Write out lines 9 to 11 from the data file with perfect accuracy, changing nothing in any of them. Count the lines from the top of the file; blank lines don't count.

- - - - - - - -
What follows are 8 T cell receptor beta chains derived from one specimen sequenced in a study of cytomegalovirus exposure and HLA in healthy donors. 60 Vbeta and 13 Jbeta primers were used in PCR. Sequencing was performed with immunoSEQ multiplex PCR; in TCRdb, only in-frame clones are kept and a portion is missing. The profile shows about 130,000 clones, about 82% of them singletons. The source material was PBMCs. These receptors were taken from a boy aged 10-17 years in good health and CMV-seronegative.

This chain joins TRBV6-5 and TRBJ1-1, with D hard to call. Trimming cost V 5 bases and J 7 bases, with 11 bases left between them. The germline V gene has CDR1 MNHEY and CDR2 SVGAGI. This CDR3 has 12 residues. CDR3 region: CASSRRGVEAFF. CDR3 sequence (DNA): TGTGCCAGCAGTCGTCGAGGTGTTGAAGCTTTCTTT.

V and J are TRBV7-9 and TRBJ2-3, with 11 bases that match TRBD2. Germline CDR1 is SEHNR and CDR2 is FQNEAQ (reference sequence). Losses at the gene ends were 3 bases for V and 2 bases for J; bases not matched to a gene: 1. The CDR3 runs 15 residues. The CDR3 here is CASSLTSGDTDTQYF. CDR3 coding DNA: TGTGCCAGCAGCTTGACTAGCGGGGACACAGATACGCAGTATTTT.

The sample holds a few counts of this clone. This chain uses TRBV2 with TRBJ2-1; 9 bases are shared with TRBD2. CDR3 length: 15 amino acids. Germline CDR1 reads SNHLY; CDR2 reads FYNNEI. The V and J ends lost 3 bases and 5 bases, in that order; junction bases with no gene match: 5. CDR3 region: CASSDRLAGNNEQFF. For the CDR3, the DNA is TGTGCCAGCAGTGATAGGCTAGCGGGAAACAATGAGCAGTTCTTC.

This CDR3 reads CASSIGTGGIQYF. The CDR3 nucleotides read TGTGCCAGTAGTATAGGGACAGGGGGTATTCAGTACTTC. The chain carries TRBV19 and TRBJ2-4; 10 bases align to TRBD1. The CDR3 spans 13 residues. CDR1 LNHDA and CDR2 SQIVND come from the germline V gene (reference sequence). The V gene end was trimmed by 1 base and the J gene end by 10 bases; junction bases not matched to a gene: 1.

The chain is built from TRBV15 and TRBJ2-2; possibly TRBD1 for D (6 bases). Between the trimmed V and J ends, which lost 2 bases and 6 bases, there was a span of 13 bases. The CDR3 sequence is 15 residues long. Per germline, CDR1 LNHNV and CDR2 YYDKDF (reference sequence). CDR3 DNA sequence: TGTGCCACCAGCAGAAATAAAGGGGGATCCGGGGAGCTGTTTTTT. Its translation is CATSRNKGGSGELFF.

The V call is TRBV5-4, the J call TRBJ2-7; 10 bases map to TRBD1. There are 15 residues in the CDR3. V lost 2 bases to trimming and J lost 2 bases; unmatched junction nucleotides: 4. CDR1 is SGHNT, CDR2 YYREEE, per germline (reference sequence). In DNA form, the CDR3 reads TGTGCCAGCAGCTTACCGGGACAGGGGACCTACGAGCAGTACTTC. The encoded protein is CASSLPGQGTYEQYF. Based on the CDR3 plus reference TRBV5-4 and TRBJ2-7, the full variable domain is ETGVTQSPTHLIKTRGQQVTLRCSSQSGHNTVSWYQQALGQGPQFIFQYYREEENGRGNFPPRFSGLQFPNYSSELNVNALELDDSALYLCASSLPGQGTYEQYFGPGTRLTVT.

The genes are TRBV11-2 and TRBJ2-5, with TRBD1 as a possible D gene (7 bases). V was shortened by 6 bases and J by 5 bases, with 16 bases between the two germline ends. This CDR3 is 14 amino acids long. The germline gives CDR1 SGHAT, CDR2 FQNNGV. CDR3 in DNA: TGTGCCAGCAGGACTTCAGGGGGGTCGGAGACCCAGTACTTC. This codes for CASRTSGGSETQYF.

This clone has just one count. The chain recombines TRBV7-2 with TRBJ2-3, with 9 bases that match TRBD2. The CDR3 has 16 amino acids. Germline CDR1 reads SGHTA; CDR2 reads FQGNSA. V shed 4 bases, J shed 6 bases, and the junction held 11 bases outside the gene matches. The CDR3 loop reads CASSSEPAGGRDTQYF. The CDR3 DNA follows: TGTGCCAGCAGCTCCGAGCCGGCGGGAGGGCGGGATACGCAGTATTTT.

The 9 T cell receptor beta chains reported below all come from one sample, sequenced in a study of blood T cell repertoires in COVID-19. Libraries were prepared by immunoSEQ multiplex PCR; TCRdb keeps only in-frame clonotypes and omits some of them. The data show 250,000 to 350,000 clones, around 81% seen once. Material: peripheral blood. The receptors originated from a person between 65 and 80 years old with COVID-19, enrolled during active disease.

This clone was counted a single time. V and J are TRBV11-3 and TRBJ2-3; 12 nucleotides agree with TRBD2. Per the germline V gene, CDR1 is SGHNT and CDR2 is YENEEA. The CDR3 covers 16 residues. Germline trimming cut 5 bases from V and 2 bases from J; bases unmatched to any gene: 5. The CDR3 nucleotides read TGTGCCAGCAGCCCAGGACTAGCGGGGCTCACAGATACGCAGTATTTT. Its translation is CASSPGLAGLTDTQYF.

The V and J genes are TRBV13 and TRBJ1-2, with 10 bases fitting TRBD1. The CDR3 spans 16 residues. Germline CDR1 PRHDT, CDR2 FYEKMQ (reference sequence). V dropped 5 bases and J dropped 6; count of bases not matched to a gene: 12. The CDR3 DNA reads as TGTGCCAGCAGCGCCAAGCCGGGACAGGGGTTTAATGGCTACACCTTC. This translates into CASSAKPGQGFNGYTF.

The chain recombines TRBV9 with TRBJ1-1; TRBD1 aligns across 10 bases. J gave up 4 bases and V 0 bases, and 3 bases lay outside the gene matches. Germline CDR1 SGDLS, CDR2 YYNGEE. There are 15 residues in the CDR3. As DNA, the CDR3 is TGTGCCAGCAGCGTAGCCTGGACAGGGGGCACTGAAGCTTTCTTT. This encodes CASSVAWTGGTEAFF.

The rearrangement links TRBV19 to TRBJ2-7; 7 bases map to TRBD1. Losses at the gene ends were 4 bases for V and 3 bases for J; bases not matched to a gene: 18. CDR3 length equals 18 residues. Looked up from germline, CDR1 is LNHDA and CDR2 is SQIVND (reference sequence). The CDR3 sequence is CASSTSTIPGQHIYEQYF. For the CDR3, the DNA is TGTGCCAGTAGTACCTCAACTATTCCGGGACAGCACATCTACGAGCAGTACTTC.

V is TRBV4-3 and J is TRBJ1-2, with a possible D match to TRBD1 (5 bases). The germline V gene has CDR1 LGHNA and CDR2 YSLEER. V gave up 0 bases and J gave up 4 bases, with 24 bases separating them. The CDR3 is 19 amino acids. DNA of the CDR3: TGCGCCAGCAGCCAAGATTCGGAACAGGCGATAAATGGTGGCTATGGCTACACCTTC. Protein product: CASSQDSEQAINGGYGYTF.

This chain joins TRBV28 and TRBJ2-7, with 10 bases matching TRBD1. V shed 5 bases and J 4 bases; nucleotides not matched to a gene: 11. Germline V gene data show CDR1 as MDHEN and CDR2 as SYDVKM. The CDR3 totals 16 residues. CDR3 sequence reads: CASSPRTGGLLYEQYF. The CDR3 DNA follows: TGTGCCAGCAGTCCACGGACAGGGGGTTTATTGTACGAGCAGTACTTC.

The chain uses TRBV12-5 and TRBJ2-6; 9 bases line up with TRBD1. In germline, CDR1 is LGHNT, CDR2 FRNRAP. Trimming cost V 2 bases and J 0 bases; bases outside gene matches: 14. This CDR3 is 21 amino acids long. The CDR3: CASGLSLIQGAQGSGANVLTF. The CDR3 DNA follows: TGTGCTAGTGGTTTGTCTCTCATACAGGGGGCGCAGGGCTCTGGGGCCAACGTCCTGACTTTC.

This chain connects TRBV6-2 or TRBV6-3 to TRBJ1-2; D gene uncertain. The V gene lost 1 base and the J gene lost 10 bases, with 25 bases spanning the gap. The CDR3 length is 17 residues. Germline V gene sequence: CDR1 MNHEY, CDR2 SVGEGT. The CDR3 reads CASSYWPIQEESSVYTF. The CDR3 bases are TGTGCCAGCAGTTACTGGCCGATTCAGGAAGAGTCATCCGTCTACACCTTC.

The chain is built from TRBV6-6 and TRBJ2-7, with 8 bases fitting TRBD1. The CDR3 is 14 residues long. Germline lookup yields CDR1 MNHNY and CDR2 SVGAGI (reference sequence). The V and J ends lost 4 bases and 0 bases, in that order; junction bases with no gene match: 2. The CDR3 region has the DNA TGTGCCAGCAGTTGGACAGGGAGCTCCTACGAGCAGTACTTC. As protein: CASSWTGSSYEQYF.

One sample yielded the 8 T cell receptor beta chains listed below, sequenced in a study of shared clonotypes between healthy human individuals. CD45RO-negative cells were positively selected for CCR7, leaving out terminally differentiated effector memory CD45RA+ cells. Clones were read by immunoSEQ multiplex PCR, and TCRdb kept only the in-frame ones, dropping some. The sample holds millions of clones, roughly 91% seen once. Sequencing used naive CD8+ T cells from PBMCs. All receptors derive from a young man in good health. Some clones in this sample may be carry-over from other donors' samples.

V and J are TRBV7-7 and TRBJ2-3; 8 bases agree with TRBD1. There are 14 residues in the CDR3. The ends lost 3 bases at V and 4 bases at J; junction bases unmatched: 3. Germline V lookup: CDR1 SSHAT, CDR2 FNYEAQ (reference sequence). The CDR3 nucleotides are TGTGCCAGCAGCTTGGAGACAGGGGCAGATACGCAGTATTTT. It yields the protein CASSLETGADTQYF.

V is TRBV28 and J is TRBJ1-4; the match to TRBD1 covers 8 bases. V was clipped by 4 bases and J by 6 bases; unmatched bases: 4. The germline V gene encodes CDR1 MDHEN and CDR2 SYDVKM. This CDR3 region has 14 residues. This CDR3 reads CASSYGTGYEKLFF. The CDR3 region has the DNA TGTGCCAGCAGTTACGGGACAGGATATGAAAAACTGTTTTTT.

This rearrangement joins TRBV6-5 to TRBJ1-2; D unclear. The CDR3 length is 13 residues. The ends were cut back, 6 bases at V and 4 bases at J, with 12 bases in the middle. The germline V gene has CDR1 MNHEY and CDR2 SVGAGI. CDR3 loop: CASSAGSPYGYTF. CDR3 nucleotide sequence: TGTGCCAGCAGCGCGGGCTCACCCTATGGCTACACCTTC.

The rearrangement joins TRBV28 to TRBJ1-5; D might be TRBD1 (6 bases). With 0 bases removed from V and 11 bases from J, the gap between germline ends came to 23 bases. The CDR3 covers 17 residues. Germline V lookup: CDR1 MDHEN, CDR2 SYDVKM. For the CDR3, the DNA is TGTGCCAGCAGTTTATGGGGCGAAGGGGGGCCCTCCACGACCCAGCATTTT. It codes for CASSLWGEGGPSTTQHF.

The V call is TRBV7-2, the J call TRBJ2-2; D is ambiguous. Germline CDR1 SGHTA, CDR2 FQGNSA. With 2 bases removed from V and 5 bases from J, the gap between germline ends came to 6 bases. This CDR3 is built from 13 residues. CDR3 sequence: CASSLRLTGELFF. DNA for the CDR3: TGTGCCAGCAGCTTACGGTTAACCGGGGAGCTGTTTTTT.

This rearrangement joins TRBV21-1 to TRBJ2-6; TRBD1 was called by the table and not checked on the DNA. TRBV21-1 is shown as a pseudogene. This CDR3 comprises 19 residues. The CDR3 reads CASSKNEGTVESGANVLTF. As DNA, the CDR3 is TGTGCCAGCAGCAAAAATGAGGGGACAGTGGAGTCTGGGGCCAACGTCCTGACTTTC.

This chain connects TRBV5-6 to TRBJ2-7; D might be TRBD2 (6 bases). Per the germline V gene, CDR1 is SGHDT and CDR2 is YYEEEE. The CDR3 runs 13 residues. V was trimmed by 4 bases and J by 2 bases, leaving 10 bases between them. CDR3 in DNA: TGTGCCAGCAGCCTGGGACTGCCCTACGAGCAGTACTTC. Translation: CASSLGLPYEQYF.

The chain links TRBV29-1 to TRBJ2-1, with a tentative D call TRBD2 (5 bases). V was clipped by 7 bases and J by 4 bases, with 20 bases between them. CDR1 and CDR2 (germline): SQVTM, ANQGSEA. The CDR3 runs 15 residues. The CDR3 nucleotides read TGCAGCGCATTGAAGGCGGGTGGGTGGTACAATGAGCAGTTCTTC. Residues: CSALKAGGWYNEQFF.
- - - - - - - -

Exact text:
This clone has just one count. The chain recombines TRBV7-2 with TRBJ2-3, with 9 bases that match TRBD2. The CDR3 has 16 amino acids. Germline CDR1 reads SGHTA; CDR2 reads FQGNSA. V shed 4 bases, J shed 6 bases, and the junction held 11 bases outside the gene matches. The CDR3 loop reads CASSSEPAGGRDTQYF. The CDR3 DNA follows: TGTGCCAGCAGCTCCGAGCCGGCGGGAGGGCGGGATACGCAGTATTTT.

The 9 T cell receptor beta chains reported below all come from one sample, sequenced in a study of blood T cell repertoires in COVID-19. Libraries were prepared by immunoSEQ multiplex PCR; TCRdb keeps only in-frame clonotypes and omits some of them. The data show 250,000 to 350,000 clones, around 81% seen once. Material: peripheral blood. The receptors originated from a person between 65 and 80 years old with COVID-19, enrolled during active disease.

This clone was counted a single time. V and J are TRBV11-3 and TRBJ2-3; 12 nucleotides agree with TRBD2. Per the germline V gene, CDR1 is SGHNT and CDR2 is YENEEA. The CDR3 covers 16 residues. Germline trimming cut 5 bases from V and 2 bases from J; bases unmatched to any gene: 5. The CDR3 nucleotides read TGTGCCAGCAGCCCAGGACTAGCGGGGCTCACAGATACGCAGTATTTT. Its translation is CASSPGLAGLTDTQYF.